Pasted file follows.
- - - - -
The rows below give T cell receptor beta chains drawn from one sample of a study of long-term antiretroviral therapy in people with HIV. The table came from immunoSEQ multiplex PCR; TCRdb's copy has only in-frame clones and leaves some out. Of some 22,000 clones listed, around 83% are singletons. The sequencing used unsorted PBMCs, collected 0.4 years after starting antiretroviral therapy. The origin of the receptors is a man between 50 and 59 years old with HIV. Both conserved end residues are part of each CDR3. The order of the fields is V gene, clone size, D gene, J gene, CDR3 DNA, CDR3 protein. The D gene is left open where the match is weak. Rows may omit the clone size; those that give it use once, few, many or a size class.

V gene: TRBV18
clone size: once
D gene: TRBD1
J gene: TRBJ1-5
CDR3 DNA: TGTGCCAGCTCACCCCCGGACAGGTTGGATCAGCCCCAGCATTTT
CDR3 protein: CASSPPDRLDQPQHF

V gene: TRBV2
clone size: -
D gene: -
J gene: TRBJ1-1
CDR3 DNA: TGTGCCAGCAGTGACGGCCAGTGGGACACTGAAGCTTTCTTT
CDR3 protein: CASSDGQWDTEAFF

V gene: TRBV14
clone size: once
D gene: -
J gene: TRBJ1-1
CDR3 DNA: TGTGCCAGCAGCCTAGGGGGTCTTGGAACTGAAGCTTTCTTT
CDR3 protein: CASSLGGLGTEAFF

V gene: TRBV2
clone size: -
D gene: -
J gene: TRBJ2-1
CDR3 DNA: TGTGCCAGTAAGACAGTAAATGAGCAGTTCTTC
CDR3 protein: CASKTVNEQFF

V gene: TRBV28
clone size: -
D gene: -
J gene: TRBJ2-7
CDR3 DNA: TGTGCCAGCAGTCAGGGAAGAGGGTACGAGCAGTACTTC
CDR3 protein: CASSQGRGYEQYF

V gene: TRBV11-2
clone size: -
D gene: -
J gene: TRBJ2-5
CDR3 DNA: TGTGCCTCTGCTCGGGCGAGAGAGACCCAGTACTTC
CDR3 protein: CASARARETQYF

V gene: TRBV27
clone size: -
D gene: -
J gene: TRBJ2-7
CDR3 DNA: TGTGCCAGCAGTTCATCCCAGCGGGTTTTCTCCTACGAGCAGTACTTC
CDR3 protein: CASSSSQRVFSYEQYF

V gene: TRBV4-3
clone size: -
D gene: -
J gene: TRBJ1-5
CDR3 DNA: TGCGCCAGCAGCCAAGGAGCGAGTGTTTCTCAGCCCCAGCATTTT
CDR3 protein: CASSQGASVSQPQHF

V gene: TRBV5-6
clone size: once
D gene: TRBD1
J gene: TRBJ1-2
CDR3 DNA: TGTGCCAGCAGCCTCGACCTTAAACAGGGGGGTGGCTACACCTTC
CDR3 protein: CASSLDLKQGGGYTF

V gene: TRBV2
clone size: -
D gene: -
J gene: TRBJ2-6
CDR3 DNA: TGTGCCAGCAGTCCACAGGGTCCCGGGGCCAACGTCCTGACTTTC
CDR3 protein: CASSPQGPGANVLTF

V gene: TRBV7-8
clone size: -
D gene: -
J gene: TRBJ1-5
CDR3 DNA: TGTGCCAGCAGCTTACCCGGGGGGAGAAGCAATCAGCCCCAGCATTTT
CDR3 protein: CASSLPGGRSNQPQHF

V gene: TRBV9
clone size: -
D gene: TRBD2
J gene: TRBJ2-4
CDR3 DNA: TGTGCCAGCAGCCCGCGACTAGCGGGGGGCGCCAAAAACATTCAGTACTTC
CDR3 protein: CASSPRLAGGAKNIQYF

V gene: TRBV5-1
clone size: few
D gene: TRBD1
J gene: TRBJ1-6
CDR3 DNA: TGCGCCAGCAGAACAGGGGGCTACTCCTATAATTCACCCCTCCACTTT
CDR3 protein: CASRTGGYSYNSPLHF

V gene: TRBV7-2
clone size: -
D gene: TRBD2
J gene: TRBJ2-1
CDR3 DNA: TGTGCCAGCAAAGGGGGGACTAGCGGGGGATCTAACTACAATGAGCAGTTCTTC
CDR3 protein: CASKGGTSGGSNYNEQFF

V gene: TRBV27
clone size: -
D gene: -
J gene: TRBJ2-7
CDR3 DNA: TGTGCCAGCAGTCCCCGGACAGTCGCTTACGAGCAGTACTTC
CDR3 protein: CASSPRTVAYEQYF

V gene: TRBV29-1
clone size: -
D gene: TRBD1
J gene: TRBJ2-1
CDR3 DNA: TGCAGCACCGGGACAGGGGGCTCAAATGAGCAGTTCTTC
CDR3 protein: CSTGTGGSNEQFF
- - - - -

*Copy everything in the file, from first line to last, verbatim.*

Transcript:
The rows below give T cell receptor beta chains drawn from one sample of a study of long-term antiretroviral therapy in people with HIV. The table came from immunoSEQ multiplex PCR; TCRdb's copy has only in-frame clones and leaves some out. Of some 22,000 clones listed, around 83% are singletons. The sequencing used unsorted PBMCs, collected 0.4 years after starting antiretroviral therapy. The origin of the receptors is a man between 50 and 59 years old with HIV. Both conserved end residues are part of each CDR3. The order of the fields is V gene, clone size, D gene, J gene, CDR3 DNA, CDR3 protein. The D gene is left open where the match is weak. Rows may omit the clone size; those that give it use once, few, many or a size class.

V gene: TRBV18
clone size: once
D gene: TRBD1
J gene: TRBJ1-5
CDR3 DNA: TGTGCCAGCTCACCCCCGGACAGGTTGGATCAGCCCCAGCATTTT
CDR3 protein: CASSPPDRLDQPQHF

V gene: TRBV2
clone size: -
D gene: -
J gene: TRBJ1-1
CDR3 DNA: TGTGCCAGCAGTGACGGCCAGTGGGACACTGAAGCTTTCTTT
CDR3 protein: CASSDGQWDTEAFF

V gene: TRBV14
clone size: once
D gene: -
J gene: TRBJ1-1
CDR3 DNA: TGTGCCAGCAGCCTAGGGGGTCTTGGAACTGAAGCTTTCTTT
CDR3 protein: CASSLGGLGTEAFF

V gene: TRBV2
clone size: -
D gene: -
J gene: TRBJ2-1
CDR3 DNA: TGTGCCAGTAAGACAGTAAATGAGCAGTTCTTC
CDR3 protein: CASKTVNEQFF

V gene: TRBV28
clone size: -
D gene: -
J gene: TRBJ2-7
CDR3 DNA: TGTGCCAGCAGTCAGGGAAGAGGGTACGAGCAGTACTTC
CDR3 protein: CASSQGRGYEQYF

V gene: TRBV11-2
clone size: -
D gene: -
J gene: TRBJ2-5
CDR3 DNA: TGTGCCTCTGCTCGGGCGAGAGAGACCCAGTACTTC
CDR3 protein: CASARARETQYF

V gene: TRBV27
clone size: -
D gene: -
J gene: TRBJ2-7
CDR3 DNA: TGTGCCAGCAGTTCATCCCAGCGGGTTTTCTCCTACGAGCAGTACTTC
CDR3 protein: CASSSSQRVFSYEQYF

V gene: TRBV4-3
clone size: -
D gene: -
J gene: TRBJ1-5
CDR3 DNA: TGCGCCAGCAGCCAAGGAGCGAGTGTTTCTCAGCCCCAGCATTTT
CDR3 protein: CASSQGASVSQPQHF

V gene: TRBV5-6
clone size: once
D gene: TRBD1
J gene: TRBJ1-2
CDR3 DNA: TGTGCCAGCAGCCTCGACCTTAAACAGGGGGGTGGCTACACCTTC
CDR3 protein: CASSLDLKQGGGYTF

V gene: TRBV2
clone size: -
D gene: -
J gene: TRBJ2-6
CDR3 DNA: TGTGCCAGCAGTCCACAGGGTCCCGGGGCCAACGTCCTGACTTTC
CDR3 protein: CASSPQGPGANVLTF

V gene: TRBV7-8
clone size: -
D gene: -
J gene: TRBJ1-5
CDR3 DNA: TGTGCCAGCAGCTTACCCGGGGGGAGAAGCAATCAGCCCCAGCATTTT
CDR3 protein: CASSLPGGRSNQPQHF

V gene: TRBV9
clone size: -
D gene: TRBD2
J gene: TRBJ2-4
CDR3 DNA: TGTGCCAGCAGCCCGCGACTAGCGGGGGGCGCCAAAAACATTCAGTACTTC
CDR3 protein: CASSPRLAGGAKNIQYF

V gene: TRBV5-1
clone size: few
D gene: TRBD1
J gene: TRBJ1-6
CDR3 DNA: TGCGCCAGCAGAACAGGGGGCTACTCCTATAATTCACCCCTCCACTTT
CDR3 protein: CASRTGGYSYNSPLHF

V gene: TRBV7-2
clone size: -
D gene: TRBD2
J gene: TRBJ2-1
CDR3 DNA: TGTGCCAGCAAAGGGGGGACTAGCGGGGGATCTAACTACAATGAGCAGTTCTTC
CDR3 protein: CASKGGTSGGSNYNEQFF

V gene: TRBV27
clone size: -
D gene: -
J gene: TRBJ2-7
CDR3 DNA: TGTGCCAGCAGTCCCCGGACAGTCGCTTACGAGCAGTACTTC
CDR3 protein: CASSPRTVAYEQYF

V gene: TRBV29-1
clone size: -
D gene: TRBD1
J gene: TRBJ2-1
CDR3 DNA: TGCAGCACCGGGACAGGGGGCTCAAATGAGCAGTTCTTC
CDR3 protein: CSTGTGGSNEQFF